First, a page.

Lymphoblastic lymphoma is a very aggressive form of non-Hodgkin lymphoma (NHL), which often occurs in young patients, but not exclusively. Lymphoblastic lymphoma is commonly associated with large mediastinal masses and has a high predilection for disseminating to bone marrow and the central nervous system (CNS), much like acute lymphocytic leukemia (ALL). Treatment is usually patterned after ALL. Intensive combination chemotherapy with CNS prophylaxis is the standard treatment of this aggressive histologic type of NHL. Radiation therapy is sometimes given to areas of bulky tumor masses. Since these forms of NHL tend to progress quickly, combination chemotherapy is instituted rapidly once the diagnosis has been confirmed. Careful review of the pathologic specimens, bone marrow aspirate and biopsy specimen, cerebrospinal fluid cytology, and lymphocyte marker constitute the most important aspects of the pretreatment staging workup. New treatment approaches are being developed by the national cooperative groups. Other approaches include the use of bone marrow transplantation for consolidation. (Refer to the PDQ summary on Adult Acute Lymphoblastic Leukemia Treatment for more information.)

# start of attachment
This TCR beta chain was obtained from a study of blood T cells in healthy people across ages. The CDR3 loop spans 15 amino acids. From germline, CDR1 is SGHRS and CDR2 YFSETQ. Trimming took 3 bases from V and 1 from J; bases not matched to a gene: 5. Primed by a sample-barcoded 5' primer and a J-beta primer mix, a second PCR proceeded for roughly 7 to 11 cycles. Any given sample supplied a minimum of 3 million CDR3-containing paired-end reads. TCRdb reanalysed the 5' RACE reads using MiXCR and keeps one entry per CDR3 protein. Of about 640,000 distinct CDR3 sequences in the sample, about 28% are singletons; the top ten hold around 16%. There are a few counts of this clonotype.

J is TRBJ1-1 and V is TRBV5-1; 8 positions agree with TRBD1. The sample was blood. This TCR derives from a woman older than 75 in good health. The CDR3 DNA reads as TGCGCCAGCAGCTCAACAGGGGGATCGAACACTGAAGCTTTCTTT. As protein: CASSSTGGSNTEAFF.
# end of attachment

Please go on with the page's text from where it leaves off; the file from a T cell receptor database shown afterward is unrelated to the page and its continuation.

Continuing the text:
It is possible that the main title of the report Primary Gastric Lymphoma is not the name you expected. Please check the synonyms listing to find the alternate name(s) and disorder subdivision(s) covered by this report.
Check for U.S. clinical trials from NCI's list of cancer clinical trials that are now accepting patients with adult lymphoblastic lymphoma. The list of clinical trials can be further narrowed by location, drug, intervention, and other criteria.
General information about clinical trials is also available from the NCI Web site.